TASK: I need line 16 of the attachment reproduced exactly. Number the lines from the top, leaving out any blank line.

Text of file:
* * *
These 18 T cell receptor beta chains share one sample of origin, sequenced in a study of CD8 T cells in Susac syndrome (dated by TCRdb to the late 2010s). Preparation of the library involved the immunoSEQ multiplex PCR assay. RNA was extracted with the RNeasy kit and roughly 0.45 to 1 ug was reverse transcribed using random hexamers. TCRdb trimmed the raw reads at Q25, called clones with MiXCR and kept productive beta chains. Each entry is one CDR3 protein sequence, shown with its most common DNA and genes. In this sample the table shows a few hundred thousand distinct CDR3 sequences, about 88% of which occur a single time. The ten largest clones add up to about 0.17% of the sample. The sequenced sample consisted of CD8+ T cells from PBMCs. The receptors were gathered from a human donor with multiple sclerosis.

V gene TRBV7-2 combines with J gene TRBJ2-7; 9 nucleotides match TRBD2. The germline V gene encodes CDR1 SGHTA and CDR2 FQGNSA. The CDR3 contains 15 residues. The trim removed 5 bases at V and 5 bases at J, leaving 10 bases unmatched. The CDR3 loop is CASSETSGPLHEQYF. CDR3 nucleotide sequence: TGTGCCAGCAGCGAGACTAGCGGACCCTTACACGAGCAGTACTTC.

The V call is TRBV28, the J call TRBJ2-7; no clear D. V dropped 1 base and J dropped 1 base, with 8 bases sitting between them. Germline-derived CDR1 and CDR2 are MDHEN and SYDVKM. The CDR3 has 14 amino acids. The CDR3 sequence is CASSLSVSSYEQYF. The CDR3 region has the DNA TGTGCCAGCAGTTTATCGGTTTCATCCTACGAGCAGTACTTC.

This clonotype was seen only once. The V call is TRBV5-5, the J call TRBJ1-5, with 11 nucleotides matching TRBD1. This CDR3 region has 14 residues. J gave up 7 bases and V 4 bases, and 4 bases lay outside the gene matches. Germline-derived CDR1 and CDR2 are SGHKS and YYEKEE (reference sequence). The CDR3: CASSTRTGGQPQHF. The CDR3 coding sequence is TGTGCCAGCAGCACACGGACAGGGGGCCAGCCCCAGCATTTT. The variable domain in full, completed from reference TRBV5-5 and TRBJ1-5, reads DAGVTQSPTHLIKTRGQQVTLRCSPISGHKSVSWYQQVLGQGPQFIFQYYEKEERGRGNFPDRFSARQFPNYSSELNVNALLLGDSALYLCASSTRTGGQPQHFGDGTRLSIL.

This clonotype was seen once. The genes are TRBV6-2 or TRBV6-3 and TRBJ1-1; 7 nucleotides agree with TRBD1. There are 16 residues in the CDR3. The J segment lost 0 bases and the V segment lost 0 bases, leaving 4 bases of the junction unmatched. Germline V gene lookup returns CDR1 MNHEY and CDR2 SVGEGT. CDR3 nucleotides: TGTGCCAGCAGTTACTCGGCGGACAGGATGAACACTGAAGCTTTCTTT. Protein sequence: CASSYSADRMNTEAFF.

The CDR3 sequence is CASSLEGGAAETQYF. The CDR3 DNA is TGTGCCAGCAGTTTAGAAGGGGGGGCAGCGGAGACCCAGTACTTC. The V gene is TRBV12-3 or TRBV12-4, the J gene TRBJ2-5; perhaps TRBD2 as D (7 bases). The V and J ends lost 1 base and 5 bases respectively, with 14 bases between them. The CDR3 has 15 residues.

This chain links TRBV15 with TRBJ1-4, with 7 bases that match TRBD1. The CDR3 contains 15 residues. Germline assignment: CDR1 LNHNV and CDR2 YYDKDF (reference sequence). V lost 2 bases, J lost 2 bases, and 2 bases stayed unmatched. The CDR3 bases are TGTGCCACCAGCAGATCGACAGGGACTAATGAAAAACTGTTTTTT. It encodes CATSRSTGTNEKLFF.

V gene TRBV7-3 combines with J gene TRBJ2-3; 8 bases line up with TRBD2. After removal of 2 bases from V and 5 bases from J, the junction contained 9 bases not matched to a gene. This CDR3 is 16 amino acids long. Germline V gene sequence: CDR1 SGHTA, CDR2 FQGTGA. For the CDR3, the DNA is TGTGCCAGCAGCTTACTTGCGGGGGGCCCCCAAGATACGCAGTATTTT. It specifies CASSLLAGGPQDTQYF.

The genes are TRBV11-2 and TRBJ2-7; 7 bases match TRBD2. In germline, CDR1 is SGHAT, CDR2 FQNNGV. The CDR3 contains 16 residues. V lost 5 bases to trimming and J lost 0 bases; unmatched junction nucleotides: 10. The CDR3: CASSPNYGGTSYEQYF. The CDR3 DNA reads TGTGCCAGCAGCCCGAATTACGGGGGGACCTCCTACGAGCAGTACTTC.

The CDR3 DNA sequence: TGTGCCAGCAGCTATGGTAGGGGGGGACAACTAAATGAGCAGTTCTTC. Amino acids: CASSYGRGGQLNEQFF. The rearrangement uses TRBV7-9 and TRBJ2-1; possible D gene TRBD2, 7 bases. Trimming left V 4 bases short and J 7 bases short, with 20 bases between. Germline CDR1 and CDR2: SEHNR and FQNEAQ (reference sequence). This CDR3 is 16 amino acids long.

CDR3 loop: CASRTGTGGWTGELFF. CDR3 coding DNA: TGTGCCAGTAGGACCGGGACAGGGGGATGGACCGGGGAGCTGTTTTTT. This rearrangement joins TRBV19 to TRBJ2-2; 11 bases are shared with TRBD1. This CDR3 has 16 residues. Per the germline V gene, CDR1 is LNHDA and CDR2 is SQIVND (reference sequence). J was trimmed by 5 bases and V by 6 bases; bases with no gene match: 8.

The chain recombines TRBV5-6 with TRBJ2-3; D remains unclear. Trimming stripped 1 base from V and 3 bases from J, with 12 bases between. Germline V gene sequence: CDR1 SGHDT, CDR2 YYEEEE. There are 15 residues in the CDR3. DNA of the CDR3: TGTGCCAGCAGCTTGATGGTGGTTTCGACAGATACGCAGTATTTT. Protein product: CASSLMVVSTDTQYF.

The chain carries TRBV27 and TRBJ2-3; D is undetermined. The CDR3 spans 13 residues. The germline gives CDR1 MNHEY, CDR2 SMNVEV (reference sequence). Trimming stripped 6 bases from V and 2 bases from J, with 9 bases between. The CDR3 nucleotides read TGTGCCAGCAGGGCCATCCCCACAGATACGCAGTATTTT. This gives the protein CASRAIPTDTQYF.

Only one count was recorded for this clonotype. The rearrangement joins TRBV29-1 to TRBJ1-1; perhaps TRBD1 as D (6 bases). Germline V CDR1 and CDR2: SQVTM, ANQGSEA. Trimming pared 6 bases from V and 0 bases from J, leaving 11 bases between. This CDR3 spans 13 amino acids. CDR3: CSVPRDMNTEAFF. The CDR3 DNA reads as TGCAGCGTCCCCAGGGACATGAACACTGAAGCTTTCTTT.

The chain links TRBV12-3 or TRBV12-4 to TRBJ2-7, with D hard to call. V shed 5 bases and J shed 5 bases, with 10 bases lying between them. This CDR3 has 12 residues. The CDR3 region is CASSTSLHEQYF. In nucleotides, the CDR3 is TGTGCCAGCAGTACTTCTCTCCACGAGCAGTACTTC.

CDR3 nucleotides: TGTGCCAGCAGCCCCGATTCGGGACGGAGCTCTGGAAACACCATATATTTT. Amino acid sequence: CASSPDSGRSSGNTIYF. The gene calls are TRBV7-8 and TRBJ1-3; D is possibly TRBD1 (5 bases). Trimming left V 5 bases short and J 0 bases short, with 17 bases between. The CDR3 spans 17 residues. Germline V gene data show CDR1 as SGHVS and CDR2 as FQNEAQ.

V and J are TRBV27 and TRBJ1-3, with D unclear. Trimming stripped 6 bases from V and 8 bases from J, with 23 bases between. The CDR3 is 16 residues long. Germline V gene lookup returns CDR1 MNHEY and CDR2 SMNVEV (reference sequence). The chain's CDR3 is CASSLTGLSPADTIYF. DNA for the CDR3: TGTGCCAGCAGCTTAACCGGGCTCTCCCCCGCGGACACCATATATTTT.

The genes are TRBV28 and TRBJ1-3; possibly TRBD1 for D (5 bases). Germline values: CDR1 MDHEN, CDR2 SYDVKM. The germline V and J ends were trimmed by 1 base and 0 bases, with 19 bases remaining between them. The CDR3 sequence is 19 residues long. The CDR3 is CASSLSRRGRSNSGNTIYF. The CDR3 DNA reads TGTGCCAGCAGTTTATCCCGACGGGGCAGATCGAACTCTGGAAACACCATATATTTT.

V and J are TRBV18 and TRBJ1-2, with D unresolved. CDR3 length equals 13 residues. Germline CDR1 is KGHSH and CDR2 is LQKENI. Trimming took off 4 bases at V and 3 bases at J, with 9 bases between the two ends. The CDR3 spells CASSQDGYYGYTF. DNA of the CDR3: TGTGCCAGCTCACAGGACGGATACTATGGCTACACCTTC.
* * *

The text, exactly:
CDR3 nucleotides: TGTGCCAGCAGCCCCGATTCGGGACGGAGCTCTGGAAACACCATATATTTT. Amino acid sequence: CASSPDSGRSSGNTIYF. The gene calls are TRBV7-8 and TRBJ1-3; D is possibly TRBD1 (5 bases). Trimming left V 5 bases short and J 0 bases short, with 17 bases between. The CDR3 spans 17 residues. Germline V gene data show CDR1 as SGHVS and CDR2 as FQNEAQ.